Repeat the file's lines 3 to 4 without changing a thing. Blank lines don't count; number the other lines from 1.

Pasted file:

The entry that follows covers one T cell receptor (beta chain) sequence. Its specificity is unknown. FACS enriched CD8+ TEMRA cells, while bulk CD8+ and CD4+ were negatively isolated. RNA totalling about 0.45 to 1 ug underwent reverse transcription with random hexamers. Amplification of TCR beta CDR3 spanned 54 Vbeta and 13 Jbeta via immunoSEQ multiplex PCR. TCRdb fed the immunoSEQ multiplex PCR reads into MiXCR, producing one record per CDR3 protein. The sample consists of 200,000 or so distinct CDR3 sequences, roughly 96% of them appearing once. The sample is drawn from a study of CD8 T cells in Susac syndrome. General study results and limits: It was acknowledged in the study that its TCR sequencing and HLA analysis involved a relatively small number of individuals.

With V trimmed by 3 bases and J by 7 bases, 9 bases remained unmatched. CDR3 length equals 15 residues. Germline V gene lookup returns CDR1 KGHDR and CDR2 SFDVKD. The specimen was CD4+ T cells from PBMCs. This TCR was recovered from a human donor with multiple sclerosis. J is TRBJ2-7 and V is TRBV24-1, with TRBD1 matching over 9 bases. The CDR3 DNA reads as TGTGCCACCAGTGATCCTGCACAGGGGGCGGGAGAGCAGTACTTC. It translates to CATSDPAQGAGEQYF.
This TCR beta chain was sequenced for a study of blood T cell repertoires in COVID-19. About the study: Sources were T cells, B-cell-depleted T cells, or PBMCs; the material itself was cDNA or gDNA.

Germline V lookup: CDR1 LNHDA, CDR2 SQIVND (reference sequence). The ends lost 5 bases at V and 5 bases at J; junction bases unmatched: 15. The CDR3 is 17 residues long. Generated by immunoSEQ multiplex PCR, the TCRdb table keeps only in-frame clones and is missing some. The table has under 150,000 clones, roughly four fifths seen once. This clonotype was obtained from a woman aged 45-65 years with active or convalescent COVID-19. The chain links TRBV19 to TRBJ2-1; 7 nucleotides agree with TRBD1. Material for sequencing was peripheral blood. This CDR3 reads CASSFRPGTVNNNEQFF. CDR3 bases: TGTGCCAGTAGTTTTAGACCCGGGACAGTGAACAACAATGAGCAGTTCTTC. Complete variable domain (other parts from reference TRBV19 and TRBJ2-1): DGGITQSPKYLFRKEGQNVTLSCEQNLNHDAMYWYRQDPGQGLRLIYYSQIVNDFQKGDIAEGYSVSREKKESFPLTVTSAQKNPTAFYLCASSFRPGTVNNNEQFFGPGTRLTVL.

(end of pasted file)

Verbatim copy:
This TCR beta chain was sequenced for a study of blood T cell repertoires in COVID-19. About the study: Sources were T cells, B-cell-depleted T cells, or PBMCs; the material itself was cDNA or gDNA.

Germline V lookup: CDR1 LNHDA, CDR2 SQIVND (reference sequence). The ends lost 5 bases at V and 5 bases at J; junction bases unmatched: 15. The CDR3 is 17 residues long. Generated by immunoSEQ multiplex PCR, the TCRdb table keeps only in-frame clones and is missing some. The table has under 150,000 clones, roughly four fifths seen once. This clonotype was obtained from a woman aged 45-65 years with active or convalescent COVID-19. The chain links TRBV19 to TRBJ2-1; 7 nucleotides agree with TRBD1. Material for sequencing was peripheral blood. This CDR3 reads CASSFRPGTVNNNEQFF. CDR3 bases: TGTGCCAGTAGTTTTAGACCCGGGACAGTGAACAACAATGAGCAGTTCTTC. Complete variable domain (other parts from reference TRBV19 and TRBJ2-1): DGGITQSPKYLFRKEGQNVTLSCEQNLNHDAMYWYRQDPGQGLRLIYYSQIVNDFQKGDIAEGYSVSREKKESFPLTVTSAQKNPTAFYLCASSFRPGTVNNNEQFFGPGTRLTVL.